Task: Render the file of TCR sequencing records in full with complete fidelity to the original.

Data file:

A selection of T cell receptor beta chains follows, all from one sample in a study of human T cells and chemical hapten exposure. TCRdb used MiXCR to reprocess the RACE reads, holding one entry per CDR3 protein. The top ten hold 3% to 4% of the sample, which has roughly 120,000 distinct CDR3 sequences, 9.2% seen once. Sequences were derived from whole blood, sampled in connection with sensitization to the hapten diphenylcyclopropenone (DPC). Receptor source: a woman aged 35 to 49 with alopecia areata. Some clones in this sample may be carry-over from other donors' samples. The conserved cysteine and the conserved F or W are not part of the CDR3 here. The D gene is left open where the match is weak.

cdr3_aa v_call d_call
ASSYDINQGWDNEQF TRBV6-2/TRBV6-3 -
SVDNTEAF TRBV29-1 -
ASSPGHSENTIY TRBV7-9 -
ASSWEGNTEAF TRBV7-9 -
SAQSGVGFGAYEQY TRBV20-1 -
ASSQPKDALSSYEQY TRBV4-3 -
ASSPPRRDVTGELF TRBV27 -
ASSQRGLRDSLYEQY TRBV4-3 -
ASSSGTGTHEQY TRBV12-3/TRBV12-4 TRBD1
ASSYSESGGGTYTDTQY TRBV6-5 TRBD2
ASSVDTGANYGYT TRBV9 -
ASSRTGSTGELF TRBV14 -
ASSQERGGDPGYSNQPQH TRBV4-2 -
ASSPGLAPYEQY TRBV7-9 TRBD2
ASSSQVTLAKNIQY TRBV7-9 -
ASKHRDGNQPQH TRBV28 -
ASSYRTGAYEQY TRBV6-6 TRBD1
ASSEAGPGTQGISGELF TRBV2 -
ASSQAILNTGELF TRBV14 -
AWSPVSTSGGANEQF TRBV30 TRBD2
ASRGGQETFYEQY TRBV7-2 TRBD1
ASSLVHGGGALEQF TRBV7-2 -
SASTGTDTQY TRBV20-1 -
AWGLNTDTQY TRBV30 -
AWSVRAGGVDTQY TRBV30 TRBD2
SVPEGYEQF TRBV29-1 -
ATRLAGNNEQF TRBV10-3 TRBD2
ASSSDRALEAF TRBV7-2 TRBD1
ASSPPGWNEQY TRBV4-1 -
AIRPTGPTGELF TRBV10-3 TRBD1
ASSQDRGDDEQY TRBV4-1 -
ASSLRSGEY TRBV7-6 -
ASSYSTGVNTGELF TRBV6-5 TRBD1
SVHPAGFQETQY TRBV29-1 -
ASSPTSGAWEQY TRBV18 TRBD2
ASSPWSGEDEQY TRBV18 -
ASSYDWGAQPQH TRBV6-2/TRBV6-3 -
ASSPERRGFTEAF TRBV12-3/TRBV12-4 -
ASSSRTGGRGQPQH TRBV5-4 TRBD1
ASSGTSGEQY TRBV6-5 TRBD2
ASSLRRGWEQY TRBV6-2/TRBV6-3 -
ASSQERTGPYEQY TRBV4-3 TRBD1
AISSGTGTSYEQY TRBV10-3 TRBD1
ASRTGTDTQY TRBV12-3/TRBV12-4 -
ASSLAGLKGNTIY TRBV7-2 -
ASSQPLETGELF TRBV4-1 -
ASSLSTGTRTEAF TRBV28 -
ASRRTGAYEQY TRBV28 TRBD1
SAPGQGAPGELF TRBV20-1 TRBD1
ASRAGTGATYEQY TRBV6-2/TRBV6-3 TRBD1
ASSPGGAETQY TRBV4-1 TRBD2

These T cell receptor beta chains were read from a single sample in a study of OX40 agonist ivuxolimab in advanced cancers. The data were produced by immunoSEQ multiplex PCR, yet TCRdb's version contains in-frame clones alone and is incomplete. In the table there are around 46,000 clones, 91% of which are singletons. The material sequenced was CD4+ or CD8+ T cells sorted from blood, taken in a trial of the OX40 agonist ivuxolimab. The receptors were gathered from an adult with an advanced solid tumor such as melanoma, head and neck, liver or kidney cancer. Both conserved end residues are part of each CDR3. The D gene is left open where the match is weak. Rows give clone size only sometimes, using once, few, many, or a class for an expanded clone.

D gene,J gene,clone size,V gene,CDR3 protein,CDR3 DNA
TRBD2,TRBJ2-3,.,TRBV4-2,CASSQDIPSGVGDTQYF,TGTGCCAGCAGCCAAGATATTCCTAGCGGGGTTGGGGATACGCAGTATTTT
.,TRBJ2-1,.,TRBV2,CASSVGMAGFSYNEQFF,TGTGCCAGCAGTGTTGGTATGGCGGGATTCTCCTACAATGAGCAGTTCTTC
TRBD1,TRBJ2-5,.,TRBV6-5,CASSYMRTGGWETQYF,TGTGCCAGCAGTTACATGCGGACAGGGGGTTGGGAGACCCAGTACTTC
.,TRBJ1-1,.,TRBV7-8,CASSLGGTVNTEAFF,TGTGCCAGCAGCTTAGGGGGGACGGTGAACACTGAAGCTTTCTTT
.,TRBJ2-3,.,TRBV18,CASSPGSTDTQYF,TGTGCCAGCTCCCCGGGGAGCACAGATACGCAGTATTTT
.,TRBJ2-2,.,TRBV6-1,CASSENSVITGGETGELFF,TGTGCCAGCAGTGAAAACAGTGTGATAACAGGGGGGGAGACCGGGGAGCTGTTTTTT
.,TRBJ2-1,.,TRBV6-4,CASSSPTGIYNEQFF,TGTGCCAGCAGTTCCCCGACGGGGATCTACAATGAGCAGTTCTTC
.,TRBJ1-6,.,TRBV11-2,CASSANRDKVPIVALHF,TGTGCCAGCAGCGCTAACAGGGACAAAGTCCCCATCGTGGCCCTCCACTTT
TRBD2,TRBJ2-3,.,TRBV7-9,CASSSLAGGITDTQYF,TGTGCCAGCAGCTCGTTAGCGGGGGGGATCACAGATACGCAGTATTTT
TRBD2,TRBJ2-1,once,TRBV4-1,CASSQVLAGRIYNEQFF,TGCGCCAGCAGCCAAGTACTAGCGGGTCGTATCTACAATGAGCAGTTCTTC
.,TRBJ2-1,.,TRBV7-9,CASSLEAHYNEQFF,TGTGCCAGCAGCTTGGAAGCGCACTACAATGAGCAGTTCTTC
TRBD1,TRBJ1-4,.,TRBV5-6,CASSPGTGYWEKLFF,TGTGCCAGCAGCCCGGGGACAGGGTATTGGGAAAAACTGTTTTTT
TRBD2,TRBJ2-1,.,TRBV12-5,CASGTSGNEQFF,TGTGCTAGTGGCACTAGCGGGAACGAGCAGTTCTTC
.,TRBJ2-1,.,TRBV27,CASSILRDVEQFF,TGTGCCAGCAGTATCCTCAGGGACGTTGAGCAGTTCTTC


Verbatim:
A selection of T cell receptor beta chains follows, all from one sample in a study of human T cells and chemical hapten exposure. TCRdb used MiXCR to reprocess the RACE reads, holding one entry per CDR3 protein. The top ten hold 3% to 4% of the sample, which has roughly 120,000 distinct CDR3 sequences, 9.2% seen once. Sequences were derived from whole blood, sampled in connection with sensitization to the hapten diphenylcyclopropenone (DPC). Receptor source: a woman aged 35 to 49 with alopecia areata. Some clones in this sample may be carry-over from other donors' samples. The conserved cysteine and the conserved F or W are not part of the CDR3 here. The D gene is left open where the match is weak.

cdr3_aa v_call d_call
ASSYDINQGWDNEQF TRBV6-2/TRBV6-3 -
SVDNTEAF TRBV29-1 -
ASSPGHSENTIY TRBV7-9 -
ASSWEGNTEAF TRBV7-9 -
SAQSGVGFGAYEQY TRBV20-1 -
ASSQPKDALSSYEQY TRBV4-3 -
ASSPPRRDVTGELF TRBV27 -
ASSQRGLRDSLYEQY TRBV4-3 -
ASSSGTGTHEQY TRBV12-3/TRBV12-4 TRBD1
ASSYSESGGGTYTDTQY TRBV6-5 TRBD2
ASSVDTGANYGYT TRBV9 -
ASSRTGSTGELF TRBV14 -
ASSQERGGDPGYSNQPQH TRBV4-2 -
ASSPGLAPYEQY TRBV7-9 TRBD2
ASSSQVTLAKNIQY TRBV7-9 -
ASKHRDGNQPQH TRBV28 -
ASSYRTGAYEQY TRBV6-6 TRBD1
ASSEAGPGTQGISGELF TRBV2 -
ASSQAILNTGELF TRBV14 -
AWSPVSTSGGANEQF TRBV30 TRBD2
ASRGGQETFYEQY TRBV7-2 TRBD1
ASSLVHGGGALEQF TRBV7-2 -
SASTGTDTQY TRBV20-1 -
AWGLNTDTQY TRBV30 -
AWSVRAGGVDTQY TRBV30 TRBD2
SVPEGYEQF TRBV29-1 -
ATRLAGNNEQF TRBV10-3 TRBD2
ASSSDRALEAF TRBV7-2 TRBD1
ASSPPGWNEQY TRBV4-1 -
AIRPTGPTGELF TRBV10-3 TRBD1
ASSQDRGDDEQY TRBV4-1 -
ASSLRSGEY TRBV7-6 -
ASSYSTGVNTGELF TRBV6-5 TRBD1
SVHPAGFQETQY TRBV29-1 -
ASSPTSGAWEQY TRBV18 TRBD2
ASSPWSGEDEQY TRBV18 -
ASSYDWGAQPQH TRBV6-2/TRBV6-3 -
ASSPERRGFTEAF TRBV12-3/TRBV12-4 -
ASSSRTGGRGQPQH TRBV5-4 TRBD1
ASSGTSGEQY TRBV6-5 TRBD2
ASSLRRGWEQY TRBV6-2/TRBV6-3 -
ASSQERTGPYEQY TRBV4-3 TRBD1
AISSGTGTSYEQY TRBV10-3 TRBD1
ASRTGTDTQY TRBV12-3/TRBV12-4 -
ASSLAGLKGNTIY TRBV7-2 -
ASSQPLETGELF TRBV4-1 -
ASSLSTGTRTEAF TRBV28 -
ASRRTGAYEQY TRBV28 TRBD1
SAPGQGAPGELF TRBV20-1 TRBD1
ASRAGTGATYEQY TRBV6-2/TRBV6-3 TRBD1
ASSPGGAETQY TRBV4-1 TRBD2

These T cell receptor beta chains were read from a single sample in a study of OX40 agonist ivuxolimab in advanced cancers. The data were produced by immunoSEQ multiplex PCR, yet TCRdb's version contains in-frame clones alone and is incomplete. In the table there are around 46,000 clones, 91% of which are singletons. The material sequenced was CD4+ or CD8+ T cells sorted from blood, taken in a trial of the OX40 agonist ivuxolimab. The receptors were gathered from an adult with an advanced solid tumor such as melanoma, head and neck, liver or kidney cancer. Both conserved end residues are part of each CDR3. The D gene is left open where the match is weak. Rows give clone size only sometimes, using once, few, many, or a class for an expanded clone.

D gene,J gene,clone size,V gene,CDR3 protein,CDR3 DNA
TRBD2,TRBJ2-3,.,TRBV4-2,CASSQDIPSGVGDTQYF,TGTGCCAGCAGCCAAGATATTCCTAGCGGGGTTGGGGATACGCAGTATTTT
.,TRBJ2-1,.,TRBV2,CASSVGMAGFSYNEQFF,TGTGCCAGCAGTGTTGGTATGGCGGGATTCTCCTACAATGAGCAGTTCTTC
TRBD1,TRBJ2-5,.,TRBV6-5,CASSYMRTGGWETQYF,TGTGCCAGCAGTTACATGCGGACAGGGGGTTGGGAGACCCAGTACTTC
.,TRBJ1-1,.,TRBV7-8,CASSLGGTVNTEAFF,TGTGCCAGCAGCTTAGGGGGGACGGTGAACACTGAAGCTTTCTTT
.,TRBJ2-3,.,TRBV18,CASSPGSTDTQYF,TGTGCCAGCTCCCCGGGGAGCACAGATACGCAGTATTTT
.,TRBJ2-2,.,TRBV6-1,CASSENSVITGGETGELFF,TGTGCCAGCAGTGAAAACAGTGTGATAACAGGGGGGGAGACCGGGGAGCTGTTTTTT
.,TRBJ2-1,.,TRBV6-4,CASSSPTGIYNEQFF,TGTGCCAGCAGTTCCCCGACGGGGATCTACAATGAGCAGTTCTTC
.,TRBJ1-6,.,TRBV11-2,CASSANRDKVPIVALHF,TGTGCCAGCAGCGCTAACAGGGACAAAGTCCCCATCGTGGCCCTCCACTTT
TRBD2,TRBJ2-3,.,TRBV7-9,CASSSLAGGITDTQYF,TGTGCCAGCAGCTCGTTAGCGGGGGGGATCACAGATACGCAGTATTTT
TRBD2,TRBJ2-1,once,TRBV4-1,CASSQVLAGRIYNEQFF,TGCGCCAGCAGCCAAGTACTAGCGGGTCGTATCTACAATGAGCAGTTCTTC
.,TRBJ2-1,.,TRBV7-9,CASSLEAHYNEQFF,TGTGCCAGCAGCTTGGAAGCGCACTACAATGAGCAGTTCTTC
TRBD1,TRBJ1-4,.,TRBV5-6,CASSPGTGYWEKLFF,TGTGCCAGCAGCCCGGGGACAGGGTATTGGGAAAAACTGTTTTTT
TRBD2,TRBJ2-1,.,TRBV12-5,CASGTSGNEQFF,TGTGCTAGTGGCACTAGCGGGAACGAGCAGTTCTTC
.,TRBJ2-1,.,TRBV27,CASSILRDVEQFF,TGTGCCAGCAGTATCCTCAGGGACGTTGAGCAGTTCTTC